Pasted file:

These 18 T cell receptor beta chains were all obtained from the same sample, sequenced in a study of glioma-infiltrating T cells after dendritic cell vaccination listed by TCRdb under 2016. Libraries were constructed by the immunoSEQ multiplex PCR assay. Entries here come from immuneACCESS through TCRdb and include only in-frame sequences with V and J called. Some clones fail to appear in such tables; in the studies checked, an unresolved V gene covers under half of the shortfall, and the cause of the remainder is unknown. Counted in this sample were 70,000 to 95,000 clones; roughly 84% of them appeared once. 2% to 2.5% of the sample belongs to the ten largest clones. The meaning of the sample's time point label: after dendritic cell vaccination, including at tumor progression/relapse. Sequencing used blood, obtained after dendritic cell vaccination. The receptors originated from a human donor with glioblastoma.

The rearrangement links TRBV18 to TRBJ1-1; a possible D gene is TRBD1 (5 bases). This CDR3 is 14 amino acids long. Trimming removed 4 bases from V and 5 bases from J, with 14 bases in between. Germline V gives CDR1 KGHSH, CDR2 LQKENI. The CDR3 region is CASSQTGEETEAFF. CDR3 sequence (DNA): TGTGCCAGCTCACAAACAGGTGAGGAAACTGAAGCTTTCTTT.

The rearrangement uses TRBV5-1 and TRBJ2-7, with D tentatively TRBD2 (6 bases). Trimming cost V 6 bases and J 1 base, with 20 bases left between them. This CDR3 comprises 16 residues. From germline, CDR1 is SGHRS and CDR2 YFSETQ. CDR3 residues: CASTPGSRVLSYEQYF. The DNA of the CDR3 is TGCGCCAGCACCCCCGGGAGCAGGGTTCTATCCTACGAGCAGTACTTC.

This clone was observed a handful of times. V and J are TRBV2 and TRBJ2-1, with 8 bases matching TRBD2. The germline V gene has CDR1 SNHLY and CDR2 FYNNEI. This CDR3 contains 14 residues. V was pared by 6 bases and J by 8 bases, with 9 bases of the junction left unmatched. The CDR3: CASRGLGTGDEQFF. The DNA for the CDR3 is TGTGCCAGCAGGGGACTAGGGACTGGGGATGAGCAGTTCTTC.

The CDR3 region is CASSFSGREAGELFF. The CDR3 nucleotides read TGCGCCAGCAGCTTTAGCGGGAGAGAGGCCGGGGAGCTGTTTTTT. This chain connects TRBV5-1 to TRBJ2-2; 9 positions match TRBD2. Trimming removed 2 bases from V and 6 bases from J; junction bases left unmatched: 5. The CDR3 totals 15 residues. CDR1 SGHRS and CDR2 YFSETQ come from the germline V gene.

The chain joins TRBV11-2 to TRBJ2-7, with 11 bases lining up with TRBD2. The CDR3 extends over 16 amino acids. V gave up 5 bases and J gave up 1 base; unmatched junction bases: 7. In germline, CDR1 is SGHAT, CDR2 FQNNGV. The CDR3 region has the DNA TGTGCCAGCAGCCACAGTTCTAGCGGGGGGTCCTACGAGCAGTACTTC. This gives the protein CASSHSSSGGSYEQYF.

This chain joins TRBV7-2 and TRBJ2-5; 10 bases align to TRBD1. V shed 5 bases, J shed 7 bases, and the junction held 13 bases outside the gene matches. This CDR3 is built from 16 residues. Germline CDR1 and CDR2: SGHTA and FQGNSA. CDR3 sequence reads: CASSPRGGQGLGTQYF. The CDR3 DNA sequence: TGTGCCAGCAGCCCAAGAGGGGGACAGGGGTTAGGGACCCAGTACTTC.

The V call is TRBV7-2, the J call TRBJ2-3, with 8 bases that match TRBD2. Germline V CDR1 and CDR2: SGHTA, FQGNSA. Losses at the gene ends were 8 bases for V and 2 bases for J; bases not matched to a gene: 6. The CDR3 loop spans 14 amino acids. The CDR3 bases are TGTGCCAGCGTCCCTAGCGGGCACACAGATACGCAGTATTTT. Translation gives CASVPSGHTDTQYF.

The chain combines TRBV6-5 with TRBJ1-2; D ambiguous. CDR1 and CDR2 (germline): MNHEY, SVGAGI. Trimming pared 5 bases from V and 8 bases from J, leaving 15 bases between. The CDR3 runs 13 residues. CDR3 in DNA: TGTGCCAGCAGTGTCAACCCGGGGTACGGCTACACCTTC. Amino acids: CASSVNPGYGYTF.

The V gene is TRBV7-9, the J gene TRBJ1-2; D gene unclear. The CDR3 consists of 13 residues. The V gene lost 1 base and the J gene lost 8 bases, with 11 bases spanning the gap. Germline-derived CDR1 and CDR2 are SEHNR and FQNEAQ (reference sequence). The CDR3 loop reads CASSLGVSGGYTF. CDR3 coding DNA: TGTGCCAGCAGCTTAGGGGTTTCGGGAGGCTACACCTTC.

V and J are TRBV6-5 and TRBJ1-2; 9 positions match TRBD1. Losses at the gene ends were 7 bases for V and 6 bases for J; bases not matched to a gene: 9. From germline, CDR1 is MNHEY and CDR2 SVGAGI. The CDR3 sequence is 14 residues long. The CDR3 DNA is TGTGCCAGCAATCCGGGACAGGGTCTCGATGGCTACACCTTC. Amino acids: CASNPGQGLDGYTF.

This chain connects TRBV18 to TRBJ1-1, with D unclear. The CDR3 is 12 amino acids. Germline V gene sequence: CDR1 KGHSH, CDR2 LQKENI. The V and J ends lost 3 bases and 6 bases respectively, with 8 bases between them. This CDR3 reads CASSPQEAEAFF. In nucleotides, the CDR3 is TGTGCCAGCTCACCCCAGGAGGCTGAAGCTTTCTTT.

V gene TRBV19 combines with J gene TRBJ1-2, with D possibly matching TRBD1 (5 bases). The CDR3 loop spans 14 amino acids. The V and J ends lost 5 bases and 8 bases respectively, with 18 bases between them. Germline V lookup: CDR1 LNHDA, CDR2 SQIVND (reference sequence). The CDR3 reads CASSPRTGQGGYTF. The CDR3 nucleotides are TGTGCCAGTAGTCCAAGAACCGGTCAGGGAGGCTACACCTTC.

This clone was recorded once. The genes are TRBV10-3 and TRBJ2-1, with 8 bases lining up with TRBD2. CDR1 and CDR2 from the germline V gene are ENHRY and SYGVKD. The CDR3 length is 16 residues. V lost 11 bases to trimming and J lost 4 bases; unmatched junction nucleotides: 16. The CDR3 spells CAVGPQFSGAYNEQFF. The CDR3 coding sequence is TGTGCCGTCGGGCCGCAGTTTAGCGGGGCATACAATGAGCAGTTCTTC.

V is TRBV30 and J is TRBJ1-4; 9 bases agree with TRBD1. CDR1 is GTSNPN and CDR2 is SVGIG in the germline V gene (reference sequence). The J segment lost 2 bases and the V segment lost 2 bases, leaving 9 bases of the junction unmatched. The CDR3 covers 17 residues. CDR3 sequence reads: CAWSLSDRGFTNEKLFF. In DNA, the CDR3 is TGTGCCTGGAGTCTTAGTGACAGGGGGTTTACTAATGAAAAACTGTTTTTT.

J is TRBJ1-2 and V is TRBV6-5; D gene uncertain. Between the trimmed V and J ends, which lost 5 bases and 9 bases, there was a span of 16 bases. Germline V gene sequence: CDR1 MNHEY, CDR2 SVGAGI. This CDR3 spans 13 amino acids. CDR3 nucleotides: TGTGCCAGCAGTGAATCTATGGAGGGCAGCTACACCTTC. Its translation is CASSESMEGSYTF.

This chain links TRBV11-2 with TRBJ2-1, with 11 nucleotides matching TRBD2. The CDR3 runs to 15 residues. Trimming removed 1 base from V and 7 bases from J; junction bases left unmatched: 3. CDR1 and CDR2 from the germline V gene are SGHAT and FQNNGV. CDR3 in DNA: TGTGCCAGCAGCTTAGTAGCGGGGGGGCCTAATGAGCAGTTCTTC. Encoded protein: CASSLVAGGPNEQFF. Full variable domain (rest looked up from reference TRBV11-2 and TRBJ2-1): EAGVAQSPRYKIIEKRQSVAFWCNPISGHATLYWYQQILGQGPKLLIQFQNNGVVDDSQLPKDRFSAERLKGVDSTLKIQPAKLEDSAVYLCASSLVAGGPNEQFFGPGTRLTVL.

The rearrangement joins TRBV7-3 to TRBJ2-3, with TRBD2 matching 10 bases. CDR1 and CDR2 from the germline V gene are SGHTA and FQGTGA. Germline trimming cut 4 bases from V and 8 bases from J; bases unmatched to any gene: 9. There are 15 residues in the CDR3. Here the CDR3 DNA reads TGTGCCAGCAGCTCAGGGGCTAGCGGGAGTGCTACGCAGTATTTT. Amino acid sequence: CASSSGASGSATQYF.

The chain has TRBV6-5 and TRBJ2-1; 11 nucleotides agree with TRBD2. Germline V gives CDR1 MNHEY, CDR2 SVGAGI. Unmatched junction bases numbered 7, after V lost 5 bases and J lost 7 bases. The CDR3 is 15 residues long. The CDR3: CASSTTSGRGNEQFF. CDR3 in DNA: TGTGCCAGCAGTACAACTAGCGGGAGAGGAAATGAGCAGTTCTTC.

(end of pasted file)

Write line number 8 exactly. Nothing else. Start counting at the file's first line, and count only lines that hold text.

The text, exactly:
The V call is TRBV7-2, the J call TRBJ2-3, with 8 bases that match TRBD2. Germline V CDR1 and CDR2: SGHTA, FQGNSA. Losses at the gene ends were 8 bases for V and 2 bases for J; bases not matched to a gene: 6. The CDR3 loop spans 14 amino acids. The CDR3 bases are TGTGCCAGCGTCCCTAGCGGGCACACAGATACGCAGTATTTT. Translation gives CASVPSGHTDTQYF.